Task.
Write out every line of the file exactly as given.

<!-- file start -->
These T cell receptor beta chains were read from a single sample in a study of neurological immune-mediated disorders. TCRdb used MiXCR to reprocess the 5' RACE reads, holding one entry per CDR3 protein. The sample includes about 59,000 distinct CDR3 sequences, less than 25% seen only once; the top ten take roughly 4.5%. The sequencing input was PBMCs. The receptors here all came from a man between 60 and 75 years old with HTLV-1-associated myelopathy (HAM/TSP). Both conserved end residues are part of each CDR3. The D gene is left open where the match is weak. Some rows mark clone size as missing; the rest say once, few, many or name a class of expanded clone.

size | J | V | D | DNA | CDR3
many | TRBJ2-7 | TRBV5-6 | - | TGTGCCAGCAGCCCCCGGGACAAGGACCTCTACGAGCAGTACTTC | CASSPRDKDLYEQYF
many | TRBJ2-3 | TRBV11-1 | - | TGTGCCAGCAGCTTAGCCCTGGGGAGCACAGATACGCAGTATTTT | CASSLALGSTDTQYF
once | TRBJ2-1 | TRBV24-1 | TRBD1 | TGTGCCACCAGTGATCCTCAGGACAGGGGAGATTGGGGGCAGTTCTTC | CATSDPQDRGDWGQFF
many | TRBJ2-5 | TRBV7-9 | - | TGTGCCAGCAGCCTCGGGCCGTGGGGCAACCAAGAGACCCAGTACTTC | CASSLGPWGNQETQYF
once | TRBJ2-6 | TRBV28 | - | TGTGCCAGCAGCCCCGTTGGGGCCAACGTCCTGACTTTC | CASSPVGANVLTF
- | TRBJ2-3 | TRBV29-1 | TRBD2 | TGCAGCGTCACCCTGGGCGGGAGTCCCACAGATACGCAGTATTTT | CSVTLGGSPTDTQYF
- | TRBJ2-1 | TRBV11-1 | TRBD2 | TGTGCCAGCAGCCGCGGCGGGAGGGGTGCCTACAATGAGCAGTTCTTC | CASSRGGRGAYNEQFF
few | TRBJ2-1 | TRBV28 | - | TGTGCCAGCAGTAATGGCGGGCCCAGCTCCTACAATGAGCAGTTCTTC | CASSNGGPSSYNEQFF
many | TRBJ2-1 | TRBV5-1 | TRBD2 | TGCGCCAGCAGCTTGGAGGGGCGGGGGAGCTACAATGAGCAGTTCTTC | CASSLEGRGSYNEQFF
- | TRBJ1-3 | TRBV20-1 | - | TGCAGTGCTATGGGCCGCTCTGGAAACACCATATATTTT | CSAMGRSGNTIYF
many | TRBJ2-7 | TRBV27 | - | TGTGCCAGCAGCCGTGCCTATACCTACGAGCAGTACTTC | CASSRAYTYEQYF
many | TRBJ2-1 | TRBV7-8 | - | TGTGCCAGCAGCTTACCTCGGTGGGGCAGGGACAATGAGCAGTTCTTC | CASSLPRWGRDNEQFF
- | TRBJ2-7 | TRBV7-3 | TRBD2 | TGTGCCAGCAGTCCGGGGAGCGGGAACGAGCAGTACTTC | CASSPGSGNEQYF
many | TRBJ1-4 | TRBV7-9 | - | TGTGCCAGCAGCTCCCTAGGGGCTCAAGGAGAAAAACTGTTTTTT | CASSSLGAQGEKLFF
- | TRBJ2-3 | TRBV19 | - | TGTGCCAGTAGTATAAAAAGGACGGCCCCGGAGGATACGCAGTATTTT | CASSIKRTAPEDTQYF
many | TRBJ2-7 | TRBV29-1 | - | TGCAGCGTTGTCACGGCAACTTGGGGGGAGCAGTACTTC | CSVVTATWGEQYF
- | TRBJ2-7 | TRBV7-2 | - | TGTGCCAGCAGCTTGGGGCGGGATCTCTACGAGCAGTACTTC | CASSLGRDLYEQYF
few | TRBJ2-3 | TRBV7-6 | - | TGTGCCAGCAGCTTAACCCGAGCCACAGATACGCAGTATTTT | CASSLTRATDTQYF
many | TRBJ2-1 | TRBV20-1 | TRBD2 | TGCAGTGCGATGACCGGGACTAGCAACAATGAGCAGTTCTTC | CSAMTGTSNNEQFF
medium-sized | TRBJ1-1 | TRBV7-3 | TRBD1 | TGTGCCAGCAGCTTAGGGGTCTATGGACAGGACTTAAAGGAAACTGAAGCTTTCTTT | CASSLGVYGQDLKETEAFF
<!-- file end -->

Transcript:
These T cell receptor beta chains were read from a single sample in a study of neurological immune-mediated disorders. TCRdb used MiXCR to reprocess the 5' RACE reads, holding one entry per CDR3 protein. The sample includes about 59,000 distinct CDR3 sequences, less than 25% seen only once; the top ten take roughly 4.5%. The sequencing input was PBMCs. The receptors here all came from a man between 60 and 75 years old with HTLV-1-associated myelopathy (HAM/TSP). Both conserved end residues are part of each CDR3. The D gene is left open where the match is weak. Some rows mark clone size as missing; the rest say once, few, many or name a class of expanded clone.

size | J | V | D | DNA | CDR3
many | TRBJ2-7 | TRBV5-6 | - | TGTGCCAGCAGCCCCCGGGACAAGGACCTCTACGAGCAGTACTTC | CASSPRDKDLYEQYF
many | TRBJ2-3 | TRBV11-1 | - | TGTGCCAGCAGCTTAGCCCTGGGGAGCACAGATACGCAGTATTTT | CASSLALGSTDTQYF
once | TRBJ2-1 | TRBV24-1 | TRBD1 | TGTGCCACCAGTGATCCTCAGGACAGGGGAGATTGGGGGCAGTTCTTC | CATSDPQDRGDWGQFF
many | TRBJ2-5 | TRBV7-9 | - | TGTGCCAGCAGCCTCGGGCCGTGGGGCAACCAAGAGACCCAGTACTTC | CASSLGPWGNQETQYF
once | TRBJ2-6 | TRBV28 | - | TGTGCCAGCAGCCCCGTTGGGGCCAACGTCCTGACTTTC | CASSPVGANVLTF
- | TRBJ2-3 | TRBV29-1 | TRBD2 | TGCAGCGTCACCCTGGGCGGGAGTCCCACAGATACGCAGTATTTT | CSVTLGGSPTDTQYF
- | TRBJ2-1 | TRBV11-1 | TRBD2 | TGTGCCAGCAGCCGCGGCGGGAGGGGTGCCTACAATGAGCAGTTCTTC | CASSRGGRGAYNEQFF
few | TRBJ2-1 | TRBV28 | - | TGTGCCAGCAGTAATGGCGGGCCCAGCTCCTACAATGAGCAGTTCTTC | CASSNGGPSSYNEQFF
many | TRBJ2-1 | TRBV5-1 | TRBD2 | TGCGCCAGCAGCTTGGAGGGGCGGGGGAGCTACAATGAGCAGTTCTTC | CASSLEGRGSYNEQFF
- | TRBJ1-3 | TRBV20-1 | - | TGCAGTGCTATGGGCCGCTCTGGAAACACCATATATTTT | CSAMGRSGNTIYF
many | TRBJ2-7 | TRBV27 | - | TGTGCCAGCAGCCGTGCCTATACCTACGAGCAGTACTTC | CASSRAYTYEQYF
many | TRBJ2-1 | TRBV7-8 | - | TGTGCCAGCAGCTTACCTCGGTGGGGCAGGGACAATGAGCAGTTCTTC | CASSLPRWGRDNEQFF
- | TRBJ2-7 | TRBV7-3 | TRBD2 | TGTGCCAGCAGTCCGGGGAGCGGGAACGAGCAGTACTTC | CASSPGSGNEQYF
many | TRBJ1-4 | TRBV7-9 | - | TGTGCCAGCAGCTCCCTAGGGGCTCAAGGAGAAAAACTGTTTTTT | CASSSLGAQGEKLFF
- | TRBJ2-3 | TRBV19 | - | TGTGCCAGTAGTATAAAAAGGACGGCCCCGGAGGATACGCAGTATTTT | CASSIKRTAPEDTQYF
many | TRBJ2-7 | TRBV29-1 | - | TGCAGCGTTGTCACGGCAACTTGGGGGGAGCAGTACTTC | CSVVTATWGEQYF
- | TRBJ2-7 | TRBV7-2 | - | TGTGCCAGCAGCTTGGGGCGGGATCTCTACGAGCAGTACTTC | CASSLGRDLYEQYF
few | TRBJ2-3 | TRBV7-6 | - | TGTGCCAGCAGCTTAACCCGAGCCACAGATACGCAGTATTTT | CASSLTRATDTQYF
many | TRBJ2-1 | TRBV20-1 | TRBD2 | TGCAGTGCGATGACCGGGACTAGCAACAATGAGCAGTTCTTC | CSAMTGTSNNEQFF
medium-sized | TRBJ1-1 | TRBV7-3 | TRBD1 | TGTGCCAGCAGCTTAGGGGTCTATGGACAGGACTTAAAGGAAACTGAAGCTTTCTTT | CASSLGVYGQDLKETEAFF